This came out to at minimum ten hours of service, which allows Jesuit to say that students are completing a minimum amount of service. The documentation was a lot easier, as I didn’t have to tabulate numbers, they just signed up for projects and we took attendance. Overall, this process was administratively easier, the experience was better, there was no worry for hours and the students got to enjoy the service they participated in.”

What advantages do you see coming from these changes?

Perry: “I think that the chief advantage is making the documentation of service hours process something that is more manageable for our students and teachers as well as more understandable for our parents so that they can access the information and receive reports on a regular basis from our office that explain more in-depth what their son has accomplished.”

Reimer: “This change just makes more sense administratively for us. Also, in terms of formulating a positive mindset around service, it puts guys in a better mental frame of mind. They sign up for a project with no worry about how long it is, they’re there because it’s something they enjoy. The guys no longer think about how many hours they need to do to meet the requirement, which is something that was always strange to me. It provides a healthier environment and provides a healthier perspective on service.

A challenge that we’ve experienced is that we’ve had to establish a system of validating which guys were present, accurately recording which guys were present which requires me beefing the Ignatian Service Corp staff so that I have enough guys at all the sites to guide, to mentor, and to set a positive example. It can be a little more complex logistically as it requires more from us to establish a system of accountability whereas we before we relied on the agency to provide that accountability. A lot of times there was no system of accountability there at all, so we’re going to see how this sophomore class does, where the students will have to complete 8 projects, a big jump from the 2 they completed their freshman year. It just means that many more contacts and people at service sites to hold guys accountable.”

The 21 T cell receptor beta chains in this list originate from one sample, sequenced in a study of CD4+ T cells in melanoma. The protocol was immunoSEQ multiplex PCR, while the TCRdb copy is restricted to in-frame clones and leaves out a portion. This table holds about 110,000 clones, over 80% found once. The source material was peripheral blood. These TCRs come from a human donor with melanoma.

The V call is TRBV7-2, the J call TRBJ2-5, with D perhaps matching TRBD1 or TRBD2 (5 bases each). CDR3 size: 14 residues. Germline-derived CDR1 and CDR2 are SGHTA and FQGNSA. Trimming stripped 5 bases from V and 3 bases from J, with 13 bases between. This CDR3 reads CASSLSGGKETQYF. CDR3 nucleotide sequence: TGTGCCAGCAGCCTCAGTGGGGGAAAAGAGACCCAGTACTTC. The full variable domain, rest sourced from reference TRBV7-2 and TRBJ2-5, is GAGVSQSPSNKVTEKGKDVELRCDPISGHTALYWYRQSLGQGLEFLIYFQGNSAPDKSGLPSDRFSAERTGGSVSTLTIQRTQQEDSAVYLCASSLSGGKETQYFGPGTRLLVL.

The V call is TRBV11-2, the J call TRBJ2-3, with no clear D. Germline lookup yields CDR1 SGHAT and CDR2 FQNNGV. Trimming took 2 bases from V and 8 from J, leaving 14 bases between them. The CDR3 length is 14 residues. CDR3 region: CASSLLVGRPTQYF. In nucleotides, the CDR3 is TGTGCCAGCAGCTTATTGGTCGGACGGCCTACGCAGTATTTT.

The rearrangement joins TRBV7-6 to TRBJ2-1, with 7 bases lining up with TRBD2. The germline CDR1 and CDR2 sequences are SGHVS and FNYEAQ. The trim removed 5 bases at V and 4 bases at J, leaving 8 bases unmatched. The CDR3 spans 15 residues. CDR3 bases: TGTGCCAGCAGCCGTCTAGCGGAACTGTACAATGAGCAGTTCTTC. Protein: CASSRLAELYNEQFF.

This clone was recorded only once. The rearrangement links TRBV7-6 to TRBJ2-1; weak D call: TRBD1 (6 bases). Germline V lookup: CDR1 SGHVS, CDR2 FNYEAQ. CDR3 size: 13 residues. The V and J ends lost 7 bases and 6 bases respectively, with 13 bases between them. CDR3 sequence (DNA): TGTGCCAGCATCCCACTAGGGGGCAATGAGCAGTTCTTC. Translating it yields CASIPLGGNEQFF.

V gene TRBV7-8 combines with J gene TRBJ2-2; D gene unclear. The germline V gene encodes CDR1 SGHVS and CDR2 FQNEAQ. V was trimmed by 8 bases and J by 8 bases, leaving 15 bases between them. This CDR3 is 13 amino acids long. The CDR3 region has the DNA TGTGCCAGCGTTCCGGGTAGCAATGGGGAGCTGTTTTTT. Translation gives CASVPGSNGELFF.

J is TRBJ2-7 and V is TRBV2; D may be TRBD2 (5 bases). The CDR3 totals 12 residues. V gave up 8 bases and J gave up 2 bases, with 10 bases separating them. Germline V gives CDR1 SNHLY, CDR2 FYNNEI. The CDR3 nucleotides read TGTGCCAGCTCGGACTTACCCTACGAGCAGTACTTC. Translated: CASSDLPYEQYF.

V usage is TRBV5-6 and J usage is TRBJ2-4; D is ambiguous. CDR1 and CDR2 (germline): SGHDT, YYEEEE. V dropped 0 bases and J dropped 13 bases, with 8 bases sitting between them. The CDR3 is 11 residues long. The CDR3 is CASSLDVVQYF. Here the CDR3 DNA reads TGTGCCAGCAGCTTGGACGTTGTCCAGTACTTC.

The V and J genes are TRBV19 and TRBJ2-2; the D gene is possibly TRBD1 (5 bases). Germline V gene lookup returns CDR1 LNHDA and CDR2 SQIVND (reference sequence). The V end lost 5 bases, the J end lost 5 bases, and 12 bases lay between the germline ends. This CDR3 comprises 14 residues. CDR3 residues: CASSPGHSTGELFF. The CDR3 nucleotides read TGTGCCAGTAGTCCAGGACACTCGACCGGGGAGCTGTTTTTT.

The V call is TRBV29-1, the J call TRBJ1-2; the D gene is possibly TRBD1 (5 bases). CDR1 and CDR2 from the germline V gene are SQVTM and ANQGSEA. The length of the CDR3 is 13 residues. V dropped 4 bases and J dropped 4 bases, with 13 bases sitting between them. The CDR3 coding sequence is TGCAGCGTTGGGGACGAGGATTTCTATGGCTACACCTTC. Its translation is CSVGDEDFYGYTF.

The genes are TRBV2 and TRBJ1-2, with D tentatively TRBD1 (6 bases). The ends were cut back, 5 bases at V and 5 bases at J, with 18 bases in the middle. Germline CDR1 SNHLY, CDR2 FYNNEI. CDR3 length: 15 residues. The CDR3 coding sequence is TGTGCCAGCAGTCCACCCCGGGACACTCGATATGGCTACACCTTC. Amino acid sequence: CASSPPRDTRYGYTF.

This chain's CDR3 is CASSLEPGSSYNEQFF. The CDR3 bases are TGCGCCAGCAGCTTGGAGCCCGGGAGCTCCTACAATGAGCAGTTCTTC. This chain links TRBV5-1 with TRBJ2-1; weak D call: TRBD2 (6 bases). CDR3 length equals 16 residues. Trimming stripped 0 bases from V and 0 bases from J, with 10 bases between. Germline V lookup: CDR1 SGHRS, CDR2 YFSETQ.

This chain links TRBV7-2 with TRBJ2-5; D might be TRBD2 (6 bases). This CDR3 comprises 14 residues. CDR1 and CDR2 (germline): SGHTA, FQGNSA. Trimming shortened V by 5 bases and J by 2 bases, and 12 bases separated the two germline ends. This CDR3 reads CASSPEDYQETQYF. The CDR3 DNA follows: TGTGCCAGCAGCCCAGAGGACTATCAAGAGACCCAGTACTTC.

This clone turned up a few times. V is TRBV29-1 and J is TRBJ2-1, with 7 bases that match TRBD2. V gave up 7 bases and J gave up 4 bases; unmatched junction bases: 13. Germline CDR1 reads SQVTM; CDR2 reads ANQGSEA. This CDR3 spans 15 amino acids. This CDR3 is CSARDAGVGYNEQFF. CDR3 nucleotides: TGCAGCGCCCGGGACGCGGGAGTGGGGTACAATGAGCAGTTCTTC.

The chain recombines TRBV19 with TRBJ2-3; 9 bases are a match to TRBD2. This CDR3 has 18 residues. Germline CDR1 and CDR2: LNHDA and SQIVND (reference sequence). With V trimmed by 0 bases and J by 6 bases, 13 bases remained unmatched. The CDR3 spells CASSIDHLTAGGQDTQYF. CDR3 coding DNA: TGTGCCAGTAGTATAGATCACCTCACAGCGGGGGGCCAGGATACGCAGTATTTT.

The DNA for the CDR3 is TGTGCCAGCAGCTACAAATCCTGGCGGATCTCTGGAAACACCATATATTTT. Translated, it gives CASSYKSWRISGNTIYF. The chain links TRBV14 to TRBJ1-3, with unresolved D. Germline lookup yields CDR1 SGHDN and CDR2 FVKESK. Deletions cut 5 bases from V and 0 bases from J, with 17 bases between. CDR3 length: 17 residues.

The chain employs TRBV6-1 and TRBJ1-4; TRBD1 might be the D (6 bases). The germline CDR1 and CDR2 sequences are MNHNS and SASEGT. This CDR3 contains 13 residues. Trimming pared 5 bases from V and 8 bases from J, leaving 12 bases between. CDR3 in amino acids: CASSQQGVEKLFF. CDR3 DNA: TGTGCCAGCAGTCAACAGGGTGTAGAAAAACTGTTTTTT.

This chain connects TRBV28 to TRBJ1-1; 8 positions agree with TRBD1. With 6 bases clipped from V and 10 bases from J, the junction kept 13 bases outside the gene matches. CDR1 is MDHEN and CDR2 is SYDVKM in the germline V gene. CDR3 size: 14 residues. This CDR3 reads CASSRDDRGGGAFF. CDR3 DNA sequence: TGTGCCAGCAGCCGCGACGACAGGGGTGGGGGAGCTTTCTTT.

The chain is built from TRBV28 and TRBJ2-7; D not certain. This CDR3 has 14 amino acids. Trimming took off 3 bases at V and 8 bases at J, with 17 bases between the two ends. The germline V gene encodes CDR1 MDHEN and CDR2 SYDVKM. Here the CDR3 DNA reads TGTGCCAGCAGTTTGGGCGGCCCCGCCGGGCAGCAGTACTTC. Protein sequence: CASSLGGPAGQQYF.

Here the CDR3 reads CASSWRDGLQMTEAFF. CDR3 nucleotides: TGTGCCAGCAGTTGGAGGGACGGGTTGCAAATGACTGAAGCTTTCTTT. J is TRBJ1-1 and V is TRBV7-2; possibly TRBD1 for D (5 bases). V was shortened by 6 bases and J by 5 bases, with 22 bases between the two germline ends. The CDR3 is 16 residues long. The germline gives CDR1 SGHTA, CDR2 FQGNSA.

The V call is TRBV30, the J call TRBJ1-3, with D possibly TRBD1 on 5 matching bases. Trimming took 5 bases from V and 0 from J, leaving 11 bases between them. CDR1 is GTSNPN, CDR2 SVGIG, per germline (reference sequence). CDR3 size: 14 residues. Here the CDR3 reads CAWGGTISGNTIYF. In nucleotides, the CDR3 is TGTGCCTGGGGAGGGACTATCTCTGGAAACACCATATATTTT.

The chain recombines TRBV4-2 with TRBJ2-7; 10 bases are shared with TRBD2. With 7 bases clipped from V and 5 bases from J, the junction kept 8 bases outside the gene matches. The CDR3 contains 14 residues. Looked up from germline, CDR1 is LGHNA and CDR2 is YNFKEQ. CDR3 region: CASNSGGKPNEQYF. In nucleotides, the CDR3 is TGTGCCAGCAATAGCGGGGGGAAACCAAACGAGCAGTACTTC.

Do you see the overall trend of doing community service increasing?

Perry: “The trend is upward, more kids involved with more projects every single week. We are having weeks with 17 projects. I think we are having a multiplication of programs and the desire of the student body to do more. Also, I think that the students are enjoying a more project-based approach. It’s a national trend that we are at the forefront of.”

Reimer: “A trend that I hope to see is the students’ community service is a better reflection of their interests, their passions, and their true concerns rather than doing things for the accumulation of hours so that their service is more directly tied to who they are as a person.